Professionals who worked abroad, earned and acquired assets there are a worried lot. So are the ones who are still posted overseas and are planning to return. The rules and FAQs for the new Black Money Act, notified by the income tax department last week, have raised several questions about the applicability of the law on their income and assets abroad.
Having been deluged with queries from professionals regarding the implication of the new law for them, tax consultants said that lack of clarity and paucity of time are the two main challenges facing the implementation of the Black Money (Undisclosed Foreign Income and Assets) and Imposition of Tax Act, 2015.
The Act, enacted after high-pitched politicking, deals with the menace of black money stashed abroad and provides stringent punishment of up to 10 years rigorous imprisonment and penalty of 90 per cent along with 30 per cent tax for wilful attempt to evade tax on assets held abroad by a resident.
Given the tough provisions of the Act, the government has also provided for a three-month compliance window up to September 30 to declare such assets and income held abroad under Chapter VI and pay tax and penalty of 30 per cent each by December 31 to escape prosecution.
While the Central Board of Direct Taxes (CBDT) issued frequently asked questions (FAQs) laying down the conditions and situations that may arise during the course of implementation of the Act and availing of the compliance window, several concerns are stemming due to ambiguity in the FAQs.
The Act puts reporting obligations on tax payers who are earning abroad and acquiring assets through legitimate funds. Tax experts said they have been receiving several queries regarding investments made in pension plans which will generate income later.
“People are concerned about the implication. This may impact senior executives in sectors such as pharma, financial services and IT who work overseas,” Vishal Dhawan, founder, Plan Ahead Wealth Advisor, said, cautioning that even a small amount held in a foreign account abroad has to be reported to escape penalty.
Failure to furnish return in respect of foreign income or assets will attract a steep penalty of Rs10 lakh, as per the Act.
People can declare undisclosed assets in foreign countries in Form 6 by calculating their overseas income and assets such as immovable property, jewellery, bullion, shares, archaeological collections and art work on their fair market value. The rules also include the list of people who can avail of the compliance opportunity and those who can’t.
Hailing the notification, Kuldip Kumar, partner and leader personal tax, PwC, said that there are areas where more clarity was needed.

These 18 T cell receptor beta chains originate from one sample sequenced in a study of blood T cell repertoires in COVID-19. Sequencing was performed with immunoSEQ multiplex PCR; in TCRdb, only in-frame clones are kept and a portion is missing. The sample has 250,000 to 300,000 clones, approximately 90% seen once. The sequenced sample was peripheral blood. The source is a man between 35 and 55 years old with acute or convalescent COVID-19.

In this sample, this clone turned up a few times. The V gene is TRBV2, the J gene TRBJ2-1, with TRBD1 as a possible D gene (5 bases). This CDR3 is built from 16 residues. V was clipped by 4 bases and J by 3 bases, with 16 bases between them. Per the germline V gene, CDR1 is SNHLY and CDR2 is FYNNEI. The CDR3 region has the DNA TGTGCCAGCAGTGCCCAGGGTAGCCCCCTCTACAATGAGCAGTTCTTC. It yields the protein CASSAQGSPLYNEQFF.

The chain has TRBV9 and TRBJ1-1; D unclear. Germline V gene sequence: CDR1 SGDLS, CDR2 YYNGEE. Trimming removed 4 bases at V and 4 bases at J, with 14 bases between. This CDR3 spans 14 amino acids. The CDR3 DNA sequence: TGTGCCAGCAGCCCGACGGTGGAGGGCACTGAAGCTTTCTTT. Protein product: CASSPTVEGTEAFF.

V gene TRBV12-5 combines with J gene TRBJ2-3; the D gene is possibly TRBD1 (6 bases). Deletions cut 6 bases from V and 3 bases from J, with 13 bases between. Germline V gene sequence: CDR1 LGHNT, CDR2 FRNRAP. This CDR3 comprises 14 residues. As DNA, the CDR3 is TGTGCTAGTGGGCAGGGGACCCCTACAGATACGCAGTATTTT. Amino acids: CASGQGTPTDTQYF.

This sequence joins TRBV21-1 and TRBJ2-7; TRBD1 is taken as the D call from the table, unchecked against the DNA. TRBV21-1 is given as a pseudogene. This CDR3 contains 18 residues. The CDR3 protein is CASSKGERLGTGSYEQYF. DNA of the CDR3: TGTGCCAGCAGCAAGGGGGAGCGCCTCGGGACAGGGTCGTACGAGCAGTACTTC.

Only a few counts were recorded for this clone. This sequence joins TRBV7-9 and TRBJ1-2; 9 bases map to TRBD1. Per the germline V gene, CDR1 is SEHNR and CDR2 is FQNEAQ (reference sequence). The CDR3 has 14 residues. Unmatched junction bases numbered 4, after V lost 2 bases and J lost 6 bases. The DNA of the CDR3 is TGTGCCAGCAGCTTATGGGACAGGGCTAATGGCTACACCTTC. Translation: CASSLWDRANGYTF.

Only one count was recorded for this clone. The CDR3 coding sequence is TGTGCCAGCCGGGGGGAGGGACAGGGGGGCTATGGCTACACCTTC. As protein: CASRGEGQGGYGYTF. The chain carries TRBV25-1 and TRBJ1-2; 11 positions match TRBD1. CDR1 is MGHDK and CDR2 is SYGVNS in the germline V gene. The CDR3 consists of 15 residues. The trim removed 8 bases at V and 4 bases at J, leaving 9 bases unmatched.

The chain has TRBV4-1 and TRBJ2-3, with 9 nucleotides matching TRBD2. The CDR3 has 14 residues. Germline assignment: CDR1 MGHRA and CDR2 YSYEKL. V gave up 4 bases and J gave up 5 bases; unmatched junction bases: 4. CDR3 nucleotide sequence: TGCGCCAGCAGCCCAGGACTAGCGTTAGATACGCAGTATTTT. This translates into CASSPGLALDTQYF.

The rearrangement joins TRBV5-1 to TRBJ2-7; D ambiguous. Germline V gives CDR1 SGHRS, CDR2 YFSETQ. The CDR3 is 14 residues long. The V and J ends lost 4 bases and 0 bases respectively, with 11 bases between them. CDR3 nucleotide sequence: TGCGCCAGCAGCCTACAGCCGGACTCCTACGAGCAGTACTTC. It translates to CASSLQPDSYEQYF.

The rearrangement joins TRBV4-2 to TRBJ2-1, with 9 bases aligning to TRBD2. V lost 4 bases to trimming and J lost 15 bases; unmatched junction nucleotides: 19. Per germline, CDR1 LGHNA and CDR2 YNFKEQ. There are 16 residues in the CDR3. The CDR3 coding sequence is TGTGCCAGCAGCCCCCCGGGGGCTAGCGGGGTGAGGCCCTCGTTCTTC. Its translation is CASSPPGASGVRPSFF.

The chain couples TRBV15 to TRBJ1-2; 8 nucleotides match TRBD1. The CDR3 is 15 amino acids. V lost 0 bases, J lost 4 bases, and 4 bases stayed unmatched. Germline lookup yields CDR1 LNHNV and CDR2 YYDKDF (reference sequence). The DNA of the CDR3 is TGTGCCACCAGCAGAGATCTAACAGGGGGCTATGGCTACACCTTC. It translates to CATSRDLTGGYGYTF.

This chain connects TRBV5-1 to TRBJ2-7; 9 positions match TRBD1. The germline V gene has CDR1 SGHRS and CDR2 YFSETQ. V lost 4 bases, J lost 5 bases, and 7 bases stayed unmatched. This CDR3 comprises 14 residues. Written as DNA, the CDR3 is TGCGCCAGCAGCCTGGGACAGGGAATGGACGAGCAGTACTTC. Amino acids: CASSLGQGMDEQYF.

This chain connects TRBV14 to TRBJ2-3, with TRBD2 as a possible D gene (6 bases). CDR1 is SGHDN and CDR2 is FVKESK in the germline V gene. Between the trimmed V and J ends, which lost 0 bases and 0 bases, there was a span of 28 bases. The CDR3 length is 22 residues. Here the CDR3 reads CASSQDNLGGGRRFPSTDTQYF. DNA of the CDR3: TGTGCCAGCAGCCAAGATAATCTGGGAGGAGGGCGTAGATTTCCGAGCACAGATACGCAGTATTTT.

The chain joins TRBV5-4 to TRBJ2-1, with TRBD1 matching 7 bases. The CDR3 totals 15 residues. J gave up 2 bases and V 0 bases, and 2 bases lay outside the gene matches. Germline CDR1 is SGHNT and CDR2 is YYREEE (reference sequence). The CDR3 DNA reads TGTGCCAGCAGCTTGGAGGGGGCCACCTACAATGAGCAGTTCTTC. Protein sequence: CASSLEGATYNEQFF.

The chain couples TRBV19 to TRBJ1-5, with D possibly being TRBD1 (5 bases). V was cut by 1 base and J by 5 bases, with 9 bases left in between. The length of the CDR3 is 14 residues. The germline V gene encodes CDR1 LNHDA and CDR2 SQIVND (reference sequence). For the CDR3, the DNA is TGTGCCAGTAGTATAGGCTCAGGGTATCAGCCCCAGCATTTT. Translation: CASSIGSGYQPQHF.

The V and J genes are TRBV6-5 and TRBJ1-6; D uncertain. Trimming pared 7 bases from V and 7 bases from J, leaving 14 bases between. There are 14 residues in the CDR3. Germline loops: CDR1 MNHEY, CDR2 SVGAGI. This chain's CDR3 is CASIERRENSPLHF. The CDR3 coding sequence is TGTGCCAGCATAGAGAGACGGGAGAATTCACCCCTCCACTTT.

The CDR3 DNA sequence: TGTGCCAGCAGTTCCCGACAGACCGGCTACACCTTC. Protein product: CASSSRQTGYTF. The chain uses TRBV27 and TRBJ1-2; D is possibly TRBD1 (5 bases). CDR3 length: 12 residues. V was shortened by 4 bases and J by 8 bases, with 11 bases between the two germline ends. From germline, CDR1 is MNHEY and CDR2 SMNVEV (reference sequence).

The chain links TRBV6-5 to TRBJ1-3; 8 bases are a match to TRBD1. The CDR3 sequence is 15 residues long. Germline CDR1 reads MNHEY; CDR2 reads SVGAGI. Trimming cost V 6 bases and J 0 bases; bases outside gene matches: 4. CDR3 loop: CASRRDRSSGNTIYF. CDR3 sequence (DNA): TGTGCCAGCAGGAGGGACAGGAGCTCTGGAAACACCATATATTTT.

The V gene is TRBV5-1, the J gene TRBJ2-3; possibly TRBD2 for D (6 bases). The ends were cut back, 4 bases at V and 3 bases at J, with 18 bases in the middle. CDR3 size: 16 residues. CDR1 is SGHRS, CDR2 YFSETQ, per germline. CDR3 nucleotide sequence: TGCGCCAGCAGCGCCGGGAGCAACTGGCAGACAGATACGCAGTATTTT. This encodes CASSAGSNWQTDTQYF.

Further clarity will certainly help the taxpayers to understand their obligation under this Act to ensure better compliance … For example, FAQ no. 21, in case of inheritance of property from the father and which has been sold by the son in an earlier year, son can make the declaration in respect of such property as legal representative where source of investment in the property by the father was unexplained. What happens if son is not aware of the source? Can he be liable under this Act, in case he fails to make such disclosures? Similarly, from FAQ no. 32 it appears as if the non-residents are also being covered by the Act, while Section 3 of the Act provides the applicability of this act to ordinarily residents only,” Kumar said.
Along with these, the treatment of exempt income is also not clear in the FAQs, Divya Baweja, partner, Deloitte Haskins and Sells, said. “For example, if one has income overseas which is exempt from tax and is used in acquisition of an asset, will such asset need to be disclosed? The FAQs are silent on the treatment,” Baweja said. Treatment of contributions to social security, 401K and pension fund is also not clear, he said adding that a view may be adopted that one has an enforceable vested right, “it is an asset and needs to be disclosed. Some clarity may be required on this.”
There are calls of bringing clarity on applicability of professionals working abroad. According to Daksha Baxi, executive director, Khaitan and Co, IT professionals will only be covered under the new Black Money Act to the extent that they have not declared the income earned abroad in the relevant assessment year and in their revised returns for those years. “Those professionals who have complied with IT Act, will not be caught by this act,” she said.
Compliance window — too small?
Rules say that valuation of assets in foreign countries will have to be done by a recognised valuer. However, the three-month window provided by the Centre is too short to find a government-recognised valuer and get the valuation done, Baxi said. “The period of three months to collate all relevant details for assets acquired prior to the commencement of this act may be a challenge,” Krishan Malhotra, head of tax, Shardul Amarchand and Mangaldas, said.
Now that the Act is a reality, people should carefully assess whether they are actually eligible to avail of the opportunity, and be truthful in their declaration, advise tax experts.
“People will have to keep in mind the date of their migration to a foreign country. For example, those who leave say in June and stay overseas will not be covered under the Act while those who leave say in December will be covered as per the definition of a resident,” Jagvinder Brar, partner, KPMG, said. He cautioned that while professionals will have to maintain better records, those who have businesses abroad will have to ensure that they have cleaner balance sheets. “This will help them in better assessment of their liability,” he added.